1953 Ferrari 250 Europa is bodied by Pininfarina and restored in 2007
Mini showed the shape of things to come with the Touring Superleggera concept
Lancia Astura Type 233 was restored over a seven-month period in 2011
Dome-roofed 1952 Jaguar XK120 is a land speed record special
1969 Fiat Abarth 2000 Scorpione is a razor-nosed sports coupé
Just two examples of the 1972 Fiat 132 Aster coupé remain
BMW 328's spaceframe chassis marked a major advance in sports car design
1956/60 Alfa Romeo 6C 3000 CM Superflow IV
1931 Alfa Romeo 6C 1750 Gran Sport by Aprile
Zagato-bodied Maserati A6G/2000
1959 Rolls-Royce Silver Cloud 1 Estate by Harold Radford
Lamborghini 5-95 Zagato houses Gallardo underpinnings
Fratelli Frigero Berlinetta effeeffe is a modern take on a classic design
1953 Hudson Italia Prototype H01
Villa D’Este is a concours d’elegance where everything from the grass on which the motor cars rest, the lake and hills that they overlook and the hotel overlooking them seem film-set perfect, with weather to match.
When you arrive, it’s difficult to know what to look at first. Especially as there are cars here that you’ll likely never have seen before in magazines, books or on the web, never mind in real life.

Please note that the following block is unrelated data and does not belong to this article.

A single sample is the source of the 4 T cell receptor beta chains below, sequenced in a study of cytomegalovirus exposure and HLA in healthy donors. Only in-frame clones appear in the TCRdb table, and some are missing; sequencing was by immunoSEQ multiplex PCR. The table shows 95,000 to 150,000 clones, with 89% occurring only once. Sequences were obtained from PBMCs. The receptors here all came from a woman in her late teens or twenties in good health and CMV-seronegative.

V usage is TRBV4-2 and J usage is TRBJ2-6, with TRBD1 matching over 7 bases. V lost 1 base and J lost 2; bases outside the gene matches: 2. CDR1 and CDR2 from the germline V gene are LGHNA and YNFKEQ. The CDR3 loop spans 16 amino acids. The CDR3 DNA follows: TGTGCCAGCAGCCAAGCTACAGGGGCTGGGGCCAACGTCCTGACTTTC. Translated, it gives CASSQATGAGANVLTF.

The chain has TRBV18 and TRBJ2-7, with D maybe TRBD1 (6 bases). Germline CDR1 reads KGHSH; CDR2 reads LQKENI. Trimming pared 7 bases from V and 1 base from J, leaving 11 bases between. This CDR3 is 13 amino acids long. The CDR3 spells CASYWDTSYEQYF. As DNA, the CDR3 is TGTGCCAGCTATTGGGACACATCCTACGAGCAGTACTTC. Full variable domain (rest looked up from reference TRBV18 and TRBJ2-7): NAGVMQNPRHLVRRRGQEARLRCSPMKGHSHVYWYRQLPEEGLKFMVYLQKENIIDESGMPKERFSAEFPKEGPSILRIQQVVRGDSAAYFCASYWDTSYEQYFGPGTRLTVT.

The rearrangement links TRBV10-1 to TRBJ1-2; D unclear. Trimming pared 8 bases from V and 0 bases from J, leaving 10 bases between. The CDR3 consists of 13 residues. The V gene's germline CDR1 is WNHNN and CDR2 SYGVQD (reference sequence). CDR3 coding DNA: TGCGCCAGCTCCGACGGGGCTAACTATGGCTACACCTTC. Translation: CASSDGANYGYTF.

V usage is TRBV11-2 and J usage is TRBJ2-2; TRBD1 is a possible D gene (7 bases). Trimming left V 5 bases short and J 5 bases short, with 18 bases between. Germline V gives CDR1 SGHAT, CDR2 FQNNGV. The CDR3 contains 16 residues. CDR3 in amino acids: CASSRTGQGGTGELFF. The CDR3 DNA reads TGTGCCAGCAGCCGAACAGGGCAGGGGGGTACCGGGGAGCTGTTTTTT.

The Villa D’Este concours, named after the hotel whose grounds the event takes place in on the shore of Italy’s Lake Como, has been running for 85 years as a glamorous parade of some of the world’s rarest, most exotic and quite often most expensive cars.
And all of them are presented in perfect condition, although determining just how perfect is part of the point of this event, which is a contest of automotive beauty, preservation and originality.
The outright winner of this year’s pageant was a 1931 Alfa Romeo 6C 1750 Gran Sport by Aprile, whose siren engine note was as captivating as its unusual looks.
These were some of the most spectacular machines:
Alfa Romeo 6C 1750 Gran Sport by Aprile
This Alfa started life in 1931 as a Zagato-bodied car, until a crash saw it rebodied by a tiny coachbuilders called Aprile, who gave it rather more modern clothes. It was bought by its current owner Corrado Lopestro in 2008, whose restoration of it involved analysis of old black and white photographs by Milan Polytechnic in order to determine its original colour scheme. This car was the event’s overall winner.
Alfa Romeo 6C 3000 CM Superflow IV